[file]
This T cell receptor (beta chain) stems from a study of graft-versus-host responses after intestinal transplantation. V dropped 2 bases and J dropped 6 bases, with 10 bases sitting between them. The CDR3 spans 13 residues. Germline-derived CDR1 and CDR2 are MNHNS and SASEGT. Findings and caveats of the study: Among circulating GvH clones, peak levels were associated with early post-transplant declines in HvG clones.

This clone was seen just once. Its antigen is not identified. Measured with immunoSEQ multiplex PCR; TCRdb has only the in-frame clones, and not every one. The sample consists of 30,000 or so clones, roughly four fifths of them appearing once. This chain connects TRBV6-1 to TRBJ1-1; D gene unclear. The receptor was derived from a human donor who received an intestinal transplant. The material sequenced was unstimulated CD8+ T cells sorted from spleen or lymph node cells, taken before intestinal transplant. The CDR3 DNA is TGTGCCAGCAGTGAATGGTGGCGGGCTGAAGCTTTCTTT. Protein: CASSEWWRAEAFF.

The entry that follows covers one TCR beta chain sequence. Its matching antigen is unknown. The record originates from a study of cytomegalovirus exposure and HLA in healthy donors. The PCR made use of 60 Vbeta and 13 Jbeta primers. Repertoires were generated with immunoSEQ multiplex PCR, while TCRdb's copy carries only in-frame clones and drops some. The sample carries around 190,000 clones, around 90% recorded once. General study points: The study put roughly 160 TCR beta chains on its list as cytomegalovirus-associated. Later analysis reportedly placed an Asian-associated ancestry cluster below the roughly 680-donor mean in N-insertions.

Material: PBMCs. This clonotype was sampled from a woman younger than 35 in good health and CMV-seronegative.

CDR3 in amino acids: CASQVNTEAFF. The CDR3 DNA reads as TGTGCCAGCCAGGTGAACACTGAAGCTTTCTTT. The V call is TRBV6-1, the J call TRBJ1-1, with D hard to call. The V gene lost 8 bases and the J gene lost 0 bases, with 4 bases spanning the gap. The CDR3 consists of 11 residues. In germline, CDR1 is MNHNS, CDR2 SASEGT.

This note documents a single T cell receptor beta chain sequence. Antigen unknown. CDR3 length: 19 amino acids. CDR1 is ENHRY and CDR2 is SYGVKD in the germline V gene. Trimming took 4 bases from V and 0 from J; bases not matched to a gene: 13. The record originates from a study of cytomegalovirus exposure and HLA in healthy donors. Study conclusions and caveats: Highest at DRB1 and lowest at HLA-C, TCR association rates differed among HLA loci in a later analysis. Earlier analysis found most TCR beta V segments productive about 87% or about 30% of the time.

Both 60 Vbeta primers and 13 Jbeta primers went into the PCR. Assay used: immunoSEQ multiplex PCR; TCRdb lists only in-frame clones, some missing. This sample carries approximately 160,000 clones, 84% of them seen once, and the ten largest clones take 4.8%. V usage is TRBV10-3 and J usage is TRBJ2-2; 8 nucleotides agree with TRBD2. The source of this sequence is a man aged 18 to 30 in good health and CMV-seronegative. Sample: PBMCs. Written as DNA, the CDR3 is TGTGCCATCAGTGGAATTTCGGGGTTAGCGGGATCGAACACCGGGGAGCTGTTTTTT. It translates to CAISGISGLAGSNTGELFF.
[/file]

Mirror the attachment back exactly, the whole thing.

This T cell receptor (beta chain) stems from a study of graft-versus-host responses after intestinal transplantation. V dropped 2 bases and J dropped 6 bases, with 10 bases sitting between them. The CDR3 spans 13 residues. Germline-derived CDR1 and CDR2 are MNHNS and SASEGT. Findings and caveats of the study: Among circulating GvH clones, peak levels were associated with early post-transplant declines in HvG clones.

This clone was seen just once. Its antigen is not identified. Measured with immunoSEQ multiplex PCR; TCRdb has only the in-frame clones, and not every one. The sample consists of 30,000 or so clones, roughly four fifths of them appearing once. This chain connects TRBV6-1 to TRBJ1-1; D gene unclear. The receptor was derived from a human donor who received an intestinal transplant. The material sequenced was unstimulated CD8+ T cells sorted from spleen or lymph node cells, taken before intestinal transplant. The CDR3 DNA is TGTGCCAGCAGTGAATGGTGGCGGGCTGAAGCTTTCTTT. Protein: CASSEWWRAEAFF.

The entry that follows covers one TCR beta chain sequence. Its matching antigen is unknown. The record originates from a study of cytomegalovirus exposure and HLA in healthy donors. The PCR made use of 60 Vbeta and 13 Jbeta primers. Repertoires were generated with immunoSEQ multiplex PCR, while TCRdb's copy carries only in-frame clones and drops some. The sample carries around 190,000 clones, around 90% recorded once. General study points: The study put roughly 160 TCR beta chains on its list as cytomegalovirus-associated. Later analysis reportedly placed an Asian-associated ancestry cluster below the roughly 680-donor mean in N-insertions.

Material: PBMCs. This clonotype was sampled from a woman younger than 35 in good health and CMV-seronegative.

CDR3 in amino acids: CASQVNTEAFF. The CDR3 DNA reads as TGTGCCAGCCAGGTGAACACTGAAGCTTTCTTT. The V call is TRBV6-1, the J call TRBJ1-1, with D hard to call. The V gene lost 8 bases and the J gene lost 0 bases, with 4 bases spanning the gap. The CDR3 consists of 11 residues. In germline, CDR1 is MNHNS, CDR2 SASEGT.

This note documents a single T cell receptor beta chain sequence. Antigen unknown. CDR3 length: 19 amino acids. CDR1 is ENHRY and CDR2 is SYGVKD in the germline V gene. Trimming took 4 bases from V and 0 from J; bases not matched to a gene: 13. The record originates from a study of cytomegalovirus exposure and HLA in healthy donors. Study conclusions and caveats: Highest at DRB1 and lowest at HLA-C, TCR association rates differed among HLA loci in a later analysis. Earlier analysis found most TCR beta V segments productive about 87% or about 30% of the time.

Both 60 Vbeta primers and 13 Jbeta primers went into the PCR. Assay used: immunoSEQ multiplex PCR; TCRdb lists only in-frame clones, some missing. This sample carries approximately 160,000 clones, 84% of them seen once, and the ten largest clones take 4.8%. V usage is TRBV10-3 and J usage is TRBJ2-2; 8 nucleotides agree with TRBD2. The source of this sequence is a man aged 18 to 30 in good health and CMV-seronegative. Sample: PBMCs. Written as DNA, the CDR3 is TGTGCCATCAGTGGAATTTCGGGGTTAGCGGGATCGAACACCGGGGAGCTGTTTTTT. It translates to CAISGISGLAGSNTGELFF.